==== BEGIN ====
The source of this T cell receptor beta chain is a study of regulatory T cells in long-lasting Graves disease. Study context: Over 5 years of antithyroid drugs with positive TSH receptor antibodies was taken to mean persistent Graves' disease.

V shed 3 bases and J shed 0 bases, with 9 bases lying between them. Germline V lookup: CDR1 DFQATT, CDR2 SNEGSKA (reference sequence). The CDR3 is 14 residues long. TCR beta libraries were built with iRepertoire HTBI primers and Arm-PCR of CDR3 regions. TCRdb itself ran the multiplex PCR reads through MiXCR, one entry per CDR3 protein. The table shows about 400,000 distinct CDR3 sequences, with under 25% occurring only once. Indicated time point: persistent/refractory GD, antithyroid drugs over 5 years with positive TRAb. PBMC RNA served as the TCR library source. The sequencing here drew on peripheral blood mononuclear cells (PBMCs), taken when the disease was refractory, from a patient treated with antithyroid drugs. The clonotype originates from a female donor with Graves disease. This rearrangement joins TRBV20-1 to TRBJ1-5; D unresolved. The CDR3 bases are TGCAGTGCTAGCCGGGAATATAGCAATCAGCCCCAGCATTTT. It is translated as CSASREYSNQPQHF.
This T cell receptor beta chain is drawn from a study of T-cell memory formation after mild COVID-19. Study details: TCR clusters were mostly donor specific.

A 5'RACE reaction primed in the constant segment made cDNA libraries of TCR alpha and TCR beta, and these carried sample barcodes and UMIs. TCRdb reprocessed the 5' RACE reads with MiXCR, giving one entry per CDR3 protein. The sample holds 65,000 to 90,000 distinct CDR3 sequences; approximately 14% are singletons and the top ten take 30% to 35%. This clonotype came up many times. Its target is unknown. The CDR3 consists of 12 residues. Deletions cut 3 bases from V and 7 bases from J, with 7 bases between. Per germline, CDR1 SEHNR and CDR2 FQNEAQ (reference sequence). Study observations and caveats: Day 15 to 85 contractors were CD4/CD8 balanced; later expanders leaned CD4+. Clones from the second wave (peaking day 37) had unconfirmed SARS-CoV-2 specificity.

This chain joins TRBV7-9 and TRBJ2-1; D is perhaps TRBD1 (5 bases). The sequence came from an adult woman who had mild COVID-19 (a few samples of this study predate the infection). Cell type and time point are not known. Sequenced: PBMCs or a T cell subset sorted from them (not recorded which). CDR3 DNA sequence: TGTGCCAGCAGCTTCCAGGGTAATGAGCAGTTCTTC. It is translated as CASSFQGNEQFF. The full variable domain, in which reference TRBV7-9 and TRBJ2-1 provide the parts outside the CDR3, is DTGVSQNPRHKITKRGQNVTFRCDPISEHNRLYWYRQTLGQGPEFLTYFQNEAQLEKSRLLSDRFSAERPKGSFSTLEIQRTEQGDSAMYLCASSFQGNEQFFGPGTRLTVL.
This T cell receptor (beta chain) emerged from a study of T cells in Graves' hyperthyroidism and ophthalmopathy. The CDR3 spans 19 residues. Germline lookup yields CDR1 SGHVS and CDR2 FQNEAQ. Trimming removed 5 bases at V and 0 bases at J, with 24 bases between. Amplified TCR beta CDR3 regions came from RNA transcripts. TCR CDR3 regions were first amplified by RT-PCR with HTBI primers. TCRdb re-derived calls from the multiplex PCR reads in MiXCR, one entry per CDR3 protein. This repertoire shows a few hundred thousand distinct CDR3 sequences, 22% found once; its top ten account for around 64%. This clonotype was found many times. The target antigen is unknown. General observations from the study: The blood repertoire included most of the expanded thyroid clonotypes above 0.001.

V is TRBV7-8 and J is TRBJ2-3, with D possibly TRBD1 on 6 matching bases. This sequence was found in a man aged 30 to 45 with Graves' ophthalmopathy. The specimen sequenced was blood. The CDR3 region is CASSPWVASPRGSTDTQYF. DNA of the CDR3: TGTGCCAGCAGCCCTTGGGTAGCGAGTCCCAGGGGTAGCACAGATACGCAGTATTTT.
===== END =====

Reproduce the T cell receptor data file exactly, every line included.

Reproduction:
The source of this T cell receptor beta chain is a study of regulatory T cells in long-lasting Graves disease. Study context: Over 5 years of antithyroid drugs with positive TSH receptor antibodies was taken to mean persistent Graves' disease.

V shed 3 bases and J shed 0 bases, with 9 bases lying between them. Germline V lookup: CDR1 DFQATT, CDR2 SNEGSKA (reference sequence). The CDR3 is 14 residues long. TCR beta libraries were built with iRepertoire HTBI primers and Arm-PCR of CDR3 regions. TCRdb itself ran the multiplex PCR reads through MiXCR, one entry per CDR3 protein. The table shows about 400,000 distinct CDR3 sequences, with under 25% occurring only once. Indicated time point: persistent/refractory GD, antithyroid drugs over 5 years with positive TRAb. PBMC RNA served as the TCR library source. The sequencing here drew on peripheral blood mononuclear cells (PBMCs), taken when the disease was refractory, from a patient treated with antithyroid drugs. The clonotype originates from a female donor with Graves disease. This rearrangement joins TRBV20-1 to TRBJ1-5; D unresolved. The CDR3 bases are TGCAGTGCTAGCCGGGAATATAGCAATCAGCCCCAGCATTTT. It is translated as CSASREYSNQPQHF.
This T cell receptor beta chain is drawn from a study of T-cell memory formation after mild COVID-19. Study details: TCR clusters were mostly donor specific.

A 5'RACE reaction primed in the constant segment made cDNA libraries of TCR alpha and TCR beta, and these carried sample barcodes and UMIs. TCRdb reprocessed the 5' RACE reads with MiXCR, giving one entry per CDR3 protein. The sample holds 65,000 to 90,000 distinct CDR3 sequences; approximately 14% are singletons and the top ten take 30% to 35%. This clonotype came up many times. Its target is unknown. The CDR3 consists of 12 residues. Deletions cut 3 bases from V and 7 bases from J, with 7 bases between. Per germline, CDR1 SEHNR and CDR2 FQNEAQ (reference sequence). Study observations and caveats: Day 15 to 85 contractors were CD4/CD8 balanced; later expanders leaned CD4+. Clones from the second wave (peaking day 37) had unconfirmed SARS-CoV-2 specificity.

This chain joins TRBV7-9 and TRBJ2-1; D is perhaps TRBD1 (5 bases). The sequence came from an adult woman who had mild COVID-19 (a few samples of this study predate the infection). Cell type and time point are not known. Sequenced: PBMCs or a T cell subset sorted from them (not recorded which). CDR3 DNA sequence: TGTGCCAGCAGCTTCCAGGGTAATGAGCAGTTCTTC. It is translated as CASSFQGNEQFF. The full variable domain, in which reference TRBV7-9 and TRBJ2-1 provide the parts outside the CDR3, is DTGVSQNPRHKITKRGQNVTFRCDPISEHNRLYWYRQTLGQGPEFLTYFQNEAQLEKSRLLSDRFSAERPKGSFSTLEIQRTEQGDSAMYLCASSFQGNEQFFGPGTRLTVL.
This T cell receptor (beta chain) emerged from a study of T cells in Graves' hyperthyroidism and ophthalmopathy. The CDR3 spans 19 residues. Germline lookup yields CDR1 SGHVS and CDR2 FQNEAQ. Trimming removed 5 bases at V and 0 bases at J, with 24 bases between. Amplified TCR beta CDR3 regions came from RNA transcripts. TCR CDR3 regions were first amplified by RT-PCR with HTBI primers. TCRdb re-derived calls from the multiplex PCR reads in MiXCR, one entry per CDR3 protein. This repertoire shows a few hundred thousand distinct CDR3 sequences, 22% found once; its top ten account for around 64%. This clonotype was found many times. The target antigen is unknown. General observations from the study: The blood repertoire included most of the expanded thyroid clonotypes above 0.001.

V is TRBV7-8 and J is TRBJ2-3, with D possibly TRBD1 on 6 matching bases. This sequence was found in a man aged 30 to 45 with Graves' ophthalmopathy. The specimen sequenced was blood. The CDR3 region is CASSPWVASPRGSTDTQYF. DNA of the CDR3: TGTGCCAGCAGCCCTTGGGTAGCGAGTCCCAGGGGTAGCACAGATACGCAGTATTTT.